While observing, I made many notes about students and was surprised at the disposition of students that were so young. Being in 7th grade these students were typically 12 or 13 however dressed and talked like they were in high school. Even though it was fall, the school was noticeably trying to control the student's dress code, as I saw several students receive passes to go to the office and they would return to class later wearing different clothing. After observing the amount of classroom interruptions and distractions that students' attire was causing, it made me realize the controversial issue of school uniforms that many local school boards are now considering. I was also in class the day before a school dance, and after talking to my observing teacher and learning that the lack of attention was not only that day, but at least 3 or 4 days prior to the dance, it made me question the importance of "school dances". I realize that it is a social event for the students and it is good for them to get to know each other and have time to socialize, but with the distractions it causes and the trouble they commonly have at the dances, I question the importance of social issues over education.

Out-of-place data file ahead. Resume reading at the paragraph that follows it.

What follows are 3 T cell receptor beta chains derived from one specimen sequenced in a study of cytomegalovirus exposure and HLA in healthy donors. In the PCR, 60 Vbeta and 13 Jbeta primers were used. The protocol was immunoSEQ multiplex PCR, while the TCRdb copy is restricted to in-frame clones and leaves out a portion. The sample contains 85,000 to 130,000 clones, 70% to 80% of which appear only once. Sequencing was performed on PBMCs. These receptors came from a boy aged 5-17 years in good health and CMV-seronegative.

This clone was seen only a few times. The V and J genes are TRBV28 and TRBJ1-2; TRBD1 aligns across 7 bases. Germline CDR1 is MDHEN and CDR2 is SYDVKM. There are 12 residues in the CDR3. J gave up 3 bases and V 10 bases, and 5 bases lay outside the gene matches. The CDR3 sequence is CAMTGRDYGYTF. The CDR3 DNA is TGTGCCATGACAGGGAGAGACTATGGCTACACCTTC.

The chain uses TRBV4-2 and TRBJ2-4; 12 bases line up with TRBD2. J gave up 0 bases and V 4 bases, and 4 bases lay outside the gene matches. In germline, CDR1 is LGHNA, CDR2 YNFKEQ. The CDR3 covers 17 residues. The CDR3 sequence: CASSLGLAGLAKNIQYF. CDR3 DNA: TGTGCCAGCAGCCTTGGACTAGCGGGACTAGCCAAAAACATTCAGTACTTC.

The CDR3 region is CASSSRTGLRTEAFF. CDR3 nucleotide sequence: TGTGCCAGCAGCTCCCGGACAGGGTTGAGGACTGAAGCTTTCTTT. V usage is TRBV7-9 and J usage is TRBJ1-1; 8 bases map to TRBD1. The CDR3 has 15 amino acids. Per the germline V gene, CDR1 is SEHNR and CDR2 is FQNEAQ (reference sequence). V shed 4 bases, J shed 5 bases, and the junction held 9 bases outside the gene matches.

Although I observed many students during my hours, one particular student really caught my attention during the first hour class. During this particular day of observing (my second day) I brought my textbook to refer to specific charts and descriptions of different types of disabilities. Vaughn, Bos, and Schumm (2003) listed a chart for signals for possible learning disabilities which I referred to while watching a student named Tim. Even though it was only 1st hour, Tim looked confused and exhausted. He was having trouble following directions even though it appeared that he was listening and trying to make sense of what the teacher was instructing him to do although he was easily distracted by any noise, sniffle or cough in the room. During a quiet time while the students were working on an assignment, I asked Mr. Free about Tim and he told me that not only did he have a learning disability but he also took medication for ADHD. When I went back to sit down and observe, I noticed that Tim could barely stay awake and seemed almost disoriented. Mr. Free signaled for me to go and help Tim one on one. As sort of an "icebreaker" I asked him why he was so tired. Tim then told me that every night its past 2 AM before he gets to sleep. I asked him if he was up playing video games or watching television, but he told me that his parents wouldn't allow that so he just stays in bed for hours before he is able to fall asleep. After reading our textbook, Vaughn, Bos and Schumm state that difficultly sleeping is an obvious sign of ADHD; however if he was taking medication one would think that it should be helping to control it. According to Vaughn, Bos and Schumm teachers should be working with the parents and doctor monitoring the medication. Obviously the medication wasn't working Ð'- and could even be the cause of Tim not being able to sleep at night, and if he isn't sleeping he can't learn to his best potential. After class, I discussed my concerns with Mr. Free, and he contacted Tim's parents to talk to them about the medication he was on, and possibly changing it. I was really pleased that I recognized this situation and helped bring it to the attention of the teacher to help Tim receive the best possible treatment and in turn, a better education.